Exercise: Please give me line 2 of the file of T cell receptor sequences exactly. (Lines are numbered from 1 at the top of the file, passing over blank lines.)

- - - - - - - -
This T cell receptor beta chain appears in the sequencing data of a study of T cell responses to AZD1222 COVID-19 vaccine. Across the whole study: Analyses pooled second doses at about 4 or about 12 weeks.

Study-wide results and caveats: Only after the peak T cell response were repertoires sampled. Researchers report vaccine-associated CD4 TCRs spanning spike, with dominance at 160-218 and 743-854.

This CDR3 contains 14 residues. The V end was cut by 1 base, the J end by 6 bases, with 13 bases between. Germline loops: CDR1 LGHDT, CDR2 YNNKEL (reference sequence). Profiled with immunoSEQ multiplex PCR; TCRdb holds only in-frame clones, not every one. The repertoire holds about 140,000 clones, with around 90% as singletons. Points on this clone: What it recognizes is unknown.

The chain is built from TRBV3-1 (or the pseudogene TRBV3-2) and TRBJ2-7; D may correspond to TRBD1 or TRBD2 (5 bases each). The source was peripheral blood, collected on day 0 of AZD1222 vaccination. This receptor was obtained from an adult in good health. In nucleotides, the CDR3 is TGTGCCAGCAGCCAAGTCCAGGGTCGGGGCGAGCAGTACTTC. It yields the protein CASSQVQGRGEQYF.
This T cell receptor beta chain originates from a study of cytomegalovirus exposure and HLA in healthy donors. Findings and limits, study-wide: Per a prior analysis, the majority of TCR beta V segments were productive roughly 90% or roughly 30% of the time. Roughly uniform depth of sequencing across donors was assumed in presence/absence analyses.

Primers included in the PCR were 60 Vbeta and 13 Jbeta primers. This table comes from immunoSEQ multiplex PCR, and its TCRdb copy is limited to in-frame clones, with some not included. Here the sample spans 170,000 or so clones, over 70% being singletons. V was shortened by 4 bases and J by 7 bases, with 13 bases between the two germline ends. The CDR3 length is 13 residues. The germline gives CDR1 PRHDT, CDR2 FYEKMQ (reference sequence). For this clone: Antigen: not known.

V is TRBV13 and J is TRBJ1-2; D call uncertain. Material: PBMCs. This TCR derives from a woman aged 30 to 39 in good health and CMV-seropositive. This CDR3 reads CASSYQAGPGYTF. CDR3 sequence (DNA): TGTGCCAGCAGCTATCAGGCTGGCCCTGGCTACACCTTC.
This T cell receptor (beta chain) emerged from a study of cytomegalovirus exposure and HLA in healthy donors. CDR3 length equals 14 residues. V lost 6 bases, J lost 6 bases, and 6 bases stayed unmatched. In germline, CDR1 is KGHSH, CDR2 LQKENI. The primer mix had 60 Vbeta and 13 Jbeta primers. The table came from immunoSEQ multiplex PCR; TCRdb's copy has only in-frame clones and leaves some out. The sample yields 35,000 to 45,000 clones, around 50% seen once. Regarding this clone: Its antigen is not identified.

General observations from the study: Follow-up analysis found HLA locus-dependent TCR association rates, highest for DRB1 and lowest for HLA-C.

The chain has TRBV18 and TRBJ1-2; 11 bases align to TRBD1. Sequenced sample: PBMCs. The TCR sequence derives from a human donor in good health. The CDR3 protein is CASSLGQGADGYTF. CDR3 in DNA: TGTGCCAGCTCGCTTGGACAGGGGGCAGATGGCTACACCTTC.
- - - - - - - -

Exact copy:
Study-wide results and caveats: Only after the peak T cell response were repertoires sampled. Researchers report vaccine-associated CD4 TCRs spanning spike, with dominance at 160-218 and 743-854.